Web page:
Believe it or not, Intersil still makes a version of it. A bit amazing considering it's from the 70's.

Stan

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Boffin

Re: "clearly Top Gear"

You forgot to actually read the main targets of the project being "open source" and "affordable" as to get to mass application and acceptance. By the way, did you check the prices of the PD 100? Not sure what you mean with "lower profile", the proxydynamics stuff is all over the place for a while already. But it remains exclusive, profit driven and a black box. That is: not helping innovation that much.

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Re: Processing requirements for embedded systems are often over estimated

"We've come along way from the Shuttle's GPC of 100lb+ and 0.4MIPS capability."

That was the second generation one wasn't it?

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Coat

Re: Processing requirements for embedded systems are often over estimated

Well, it *DOES* say it's a Lisa™.

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Black Helicopters

Re: "clearly Top Gear"

I did read the bit about "open source" and "low cost". However, the post I replied to described this in "leading edge" terms, and I therefore noted that leading edge was already quite a bit further.

That this comes at a price is quite clear, but the users seem quite happy with what they get for the money.

If proxydynamics has been all over the place for a while, then I have not noticed.

All in all, it is nice to see development moving ahead. Now I am only waiting for an available certified sense and avoid system, and interesting things can start to happen.

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wooo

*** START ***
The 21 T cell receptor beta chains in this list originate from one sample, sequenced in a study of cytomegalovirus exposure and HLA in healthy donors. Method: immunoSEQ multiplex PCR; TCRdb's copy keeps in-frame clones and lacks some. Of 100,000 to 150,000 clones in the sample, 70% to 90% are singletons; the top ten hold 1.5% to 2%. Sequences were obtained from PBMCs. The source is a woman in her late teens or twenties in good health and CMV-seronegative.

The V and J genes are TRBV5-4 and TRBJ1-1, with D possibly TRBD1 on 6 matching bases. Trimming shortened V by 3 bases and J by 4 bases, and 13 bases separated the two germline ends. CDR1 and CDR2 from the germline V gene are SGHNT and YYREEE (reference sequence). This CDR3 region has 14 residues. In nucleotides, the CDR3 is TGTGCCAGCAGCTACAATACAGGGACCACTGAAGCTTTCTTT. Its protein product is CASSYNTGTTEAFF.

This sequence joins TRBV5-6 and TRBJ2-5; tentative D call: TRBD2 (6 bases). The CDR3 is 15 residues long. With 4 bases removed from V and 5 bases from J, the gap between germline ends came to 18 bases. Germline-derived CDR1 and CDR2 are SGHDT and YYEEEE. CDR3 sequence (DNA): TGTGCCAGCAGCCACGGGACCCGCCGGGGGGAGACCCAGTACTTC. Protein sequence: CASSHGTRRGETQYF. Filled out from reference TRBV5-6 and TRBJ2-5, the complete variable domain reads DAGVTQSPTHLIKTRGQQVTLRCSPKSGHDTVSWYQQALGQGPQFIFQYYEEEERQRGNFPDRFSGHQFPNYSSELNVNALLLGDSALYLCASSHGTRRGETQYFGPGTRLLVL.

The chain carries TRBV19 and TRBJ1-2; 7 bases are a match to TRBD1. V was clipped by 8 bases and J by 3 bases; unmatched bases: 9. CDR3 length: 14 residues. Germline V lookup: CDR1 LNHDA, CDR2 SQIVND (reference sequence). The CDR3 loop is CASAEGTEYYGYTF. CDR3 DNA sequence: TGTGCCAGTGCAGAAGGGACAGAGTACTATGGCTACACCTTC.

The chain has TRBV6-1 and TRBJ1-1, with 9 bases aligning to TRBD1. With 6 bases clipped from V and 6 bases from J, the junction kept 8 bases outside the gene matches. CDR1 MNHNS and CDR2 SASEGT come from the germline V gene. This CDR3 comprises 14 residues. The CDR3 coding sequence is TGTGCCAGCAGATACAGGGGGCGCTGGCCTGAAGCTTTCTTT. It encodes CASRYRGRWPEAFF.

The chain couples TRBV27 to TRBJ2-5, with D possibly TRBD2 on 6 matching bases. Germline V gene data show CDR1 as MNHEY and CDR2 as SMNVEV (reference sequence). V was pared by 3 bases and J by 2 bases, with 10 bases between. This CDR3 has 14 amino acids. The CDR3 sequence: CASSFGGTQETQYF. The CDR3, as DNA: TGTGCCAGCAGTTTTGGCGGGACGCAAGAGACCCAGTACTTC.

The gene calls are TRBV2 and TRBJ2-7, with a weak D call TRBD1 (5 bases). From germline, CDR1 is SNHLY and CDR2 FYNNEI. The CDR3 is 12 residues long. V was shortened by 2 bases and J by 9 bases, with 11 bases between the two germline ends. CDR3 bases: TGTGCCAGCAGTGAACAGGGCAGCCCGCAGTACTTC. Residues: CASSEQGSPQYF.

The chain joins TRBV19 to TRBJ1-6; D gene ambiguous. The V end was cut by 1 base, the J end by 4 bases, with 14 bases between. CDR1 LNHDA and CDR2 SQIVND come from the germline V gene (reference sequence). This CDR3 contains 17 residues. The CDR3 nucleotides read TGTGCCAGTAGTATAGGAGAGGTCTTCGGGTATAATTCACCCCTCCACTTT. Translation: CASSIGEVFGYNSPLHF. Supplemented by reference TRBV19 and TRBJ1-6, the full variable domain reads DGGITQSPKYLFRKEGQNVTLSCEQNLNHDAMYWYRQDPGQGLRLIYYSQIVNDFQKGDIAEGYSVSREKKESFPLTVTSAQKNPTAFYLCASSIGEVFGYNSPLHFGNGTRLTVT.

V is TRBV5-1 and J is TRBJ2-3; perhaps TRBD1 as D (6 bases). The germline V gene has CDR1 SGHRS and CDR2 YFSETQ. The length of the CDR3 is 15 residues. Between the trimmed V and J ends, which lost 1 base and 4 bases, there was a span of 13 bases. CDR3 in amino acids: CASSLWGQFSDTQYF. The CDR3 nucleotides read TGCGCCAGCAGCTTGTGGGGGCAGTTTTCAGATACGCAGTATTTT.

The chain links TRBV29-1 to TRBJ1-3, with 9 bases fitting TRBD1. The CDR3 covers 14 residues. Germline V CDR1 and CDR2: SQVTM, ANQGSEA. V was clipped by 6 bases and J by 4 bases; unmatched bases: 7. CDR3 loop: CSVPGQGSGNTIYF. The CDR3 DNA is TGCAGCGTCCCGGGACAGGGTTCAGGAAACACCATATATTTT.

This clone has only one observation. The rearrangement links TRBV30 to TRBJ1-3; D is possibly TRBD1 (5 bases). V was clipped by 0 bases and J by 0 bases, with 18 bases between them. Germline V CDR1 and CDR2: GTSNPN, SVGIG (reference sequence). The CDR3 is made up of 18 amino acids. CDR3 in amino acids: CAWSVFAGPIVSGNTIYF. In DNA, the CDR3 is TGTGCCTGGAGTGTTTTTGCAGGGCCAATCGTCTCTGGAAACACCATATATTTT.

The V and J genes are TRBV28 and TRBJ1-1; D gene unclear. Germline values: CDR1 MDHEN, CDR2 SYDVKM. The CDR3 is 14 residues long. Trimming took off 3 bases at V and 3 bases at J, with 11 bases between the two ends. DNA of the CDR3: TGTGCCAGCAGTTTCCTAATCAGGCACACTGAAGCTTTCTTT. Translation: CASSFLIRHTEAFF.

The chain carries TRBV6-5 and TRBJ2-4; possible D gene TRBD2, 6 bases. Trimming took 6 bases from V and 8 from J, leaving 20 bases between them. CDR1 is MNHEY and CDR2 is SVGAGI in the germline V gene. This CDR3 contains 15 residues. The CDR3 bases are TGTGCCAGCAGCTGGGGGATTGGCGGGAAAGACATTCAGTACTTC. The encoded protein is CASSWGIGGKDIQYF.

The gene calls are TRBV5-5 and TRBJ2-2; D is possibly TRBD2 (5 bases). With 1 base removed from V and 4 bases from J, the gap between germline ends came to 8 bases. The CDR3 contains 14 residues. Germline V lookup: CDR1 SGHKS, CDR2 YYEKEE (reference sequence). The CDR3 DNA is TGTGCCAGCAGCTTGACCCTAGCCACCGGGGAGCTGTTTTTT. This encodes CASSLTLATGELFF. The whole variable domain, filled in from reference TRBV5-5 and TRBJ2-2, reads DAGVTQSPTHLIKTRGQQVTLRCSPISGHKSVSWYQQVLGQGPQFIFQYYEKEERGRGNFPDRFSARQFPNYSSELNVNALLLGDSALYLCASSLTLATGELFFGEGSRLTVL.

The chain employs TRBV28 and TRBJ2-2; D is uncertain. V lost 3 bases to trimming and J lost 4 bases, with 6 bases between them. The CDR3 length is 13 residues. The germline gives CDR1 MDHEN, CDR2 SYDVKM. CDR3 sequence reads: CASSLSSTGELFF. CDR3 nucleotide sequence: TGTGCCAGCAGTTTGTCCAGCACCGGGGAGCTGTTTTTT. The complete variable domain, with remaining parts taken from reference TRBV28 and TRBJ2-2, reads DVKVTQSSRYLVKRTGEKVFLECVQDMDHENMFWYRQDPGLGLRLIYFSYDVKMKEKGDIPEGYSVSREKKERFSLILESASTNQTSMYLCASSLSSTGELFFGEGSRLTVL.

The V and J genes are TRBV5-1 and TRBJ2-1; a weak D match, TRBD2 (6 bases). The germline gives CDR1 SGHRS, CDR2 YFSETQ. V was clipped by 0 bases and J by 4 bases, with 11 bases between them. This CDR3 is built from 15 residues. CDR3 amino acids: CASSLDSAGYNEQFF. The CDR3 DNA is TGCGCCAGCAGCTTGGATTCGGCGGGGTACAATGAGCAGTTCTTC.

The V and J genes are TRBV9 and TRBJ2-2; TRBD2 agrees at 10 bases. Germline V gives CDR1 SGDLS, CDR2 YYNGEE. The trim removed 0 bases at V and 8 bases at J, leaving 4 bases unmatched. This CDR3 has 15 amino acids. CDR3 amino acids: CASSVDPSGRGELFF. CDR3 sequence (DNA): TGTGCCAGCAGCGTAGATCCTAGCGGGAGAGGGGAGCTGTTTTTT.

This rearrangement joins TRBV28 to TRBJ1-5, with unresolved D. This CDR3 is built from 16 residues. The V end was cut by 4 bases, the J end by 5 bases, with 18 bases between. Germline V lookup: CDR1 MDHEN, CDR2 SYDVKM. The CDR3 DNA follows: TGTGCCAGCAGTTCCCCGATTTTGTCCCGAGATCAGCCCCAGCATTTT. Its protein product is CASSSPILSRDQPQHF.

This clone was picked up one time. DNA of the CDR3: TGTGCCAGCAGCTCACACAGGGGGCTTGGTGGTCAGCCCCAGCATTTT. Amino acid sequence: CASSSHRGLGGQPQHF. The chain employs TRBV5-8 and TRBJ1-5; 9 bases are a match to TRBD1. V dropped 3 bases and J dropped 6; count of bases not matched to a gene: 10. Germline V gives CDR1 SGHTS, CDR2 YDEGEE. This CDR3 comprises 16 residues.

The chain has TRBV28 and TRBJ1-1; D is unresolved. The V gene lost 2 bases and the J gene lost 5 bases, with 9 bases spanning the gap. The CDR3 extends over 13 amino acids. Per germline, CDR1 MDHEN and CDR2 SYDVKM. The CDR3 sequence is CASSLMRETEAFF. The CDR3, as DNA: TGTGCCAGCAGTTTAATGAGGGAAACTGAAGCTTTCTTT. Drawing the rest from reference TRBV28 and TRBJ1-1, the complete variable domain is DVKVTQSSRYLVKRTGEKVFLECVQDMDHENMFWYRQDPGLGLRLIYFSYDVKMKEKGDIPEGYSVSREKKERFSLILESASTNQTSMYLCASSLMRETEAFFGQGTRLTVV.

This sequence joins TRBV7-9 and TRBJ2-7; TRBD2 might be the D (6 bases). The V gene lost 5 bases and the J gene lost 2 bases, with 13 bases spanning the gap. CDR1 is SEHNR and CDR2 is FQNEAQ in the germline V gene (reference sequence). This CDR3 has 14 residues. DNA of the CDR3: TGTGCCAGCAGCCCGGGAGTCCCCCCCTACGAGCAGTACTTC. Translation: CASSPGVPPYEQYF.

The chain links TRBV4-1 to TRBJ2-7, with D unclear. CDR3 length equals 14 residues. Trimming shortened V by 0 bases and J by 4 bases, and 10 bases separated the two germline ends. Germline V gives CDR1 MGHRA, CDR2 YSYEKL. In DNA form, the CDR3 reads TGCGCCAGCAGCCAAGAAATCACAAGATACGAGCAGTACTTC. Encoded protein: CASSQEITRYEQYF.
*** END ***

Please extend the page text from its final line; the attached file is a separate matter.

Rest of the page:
I guess it wouldn’t be too hard to mod the software to run on your average phone with appropriate sensors.

Now I'm off to patent my spider man web shooter to collect a few of these little toys...

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So.......

an ideal opportunity for someone to deign a good jamming software app

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Re: So.......

Radio frequency overlap and interference are going to be huge headaches for 'everyday' drones. As the tech becomes more popular it is only a matter of time until control and video signals are interfering with one another in fun/disastrous ways.

Inexpensive R/C has already made flying at public R/C fields problematic. On the weekends there's always at least a few newbies who are fiddling with their kit and screwing with people who actually have models in the air.

Long story short, you don't need specialized software to jam non-military drones. You can build a high powered jamming device for about $60 in parts from a hobby shop. If you want to be a real dick you can just buy a nice variable frequency transmitter and steal aircraft right out of the sky.

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Re: So.......

Not really, if you know what you're doing you use frequency-hopping spread spectrum, it uses a whole bunch of frequencies in rotation, so if one frequency is congested or there is cross-path interference on it then the same command is sent on a different frequency. Different units use different combinations of frequencies so there's little chance of a complete overlap.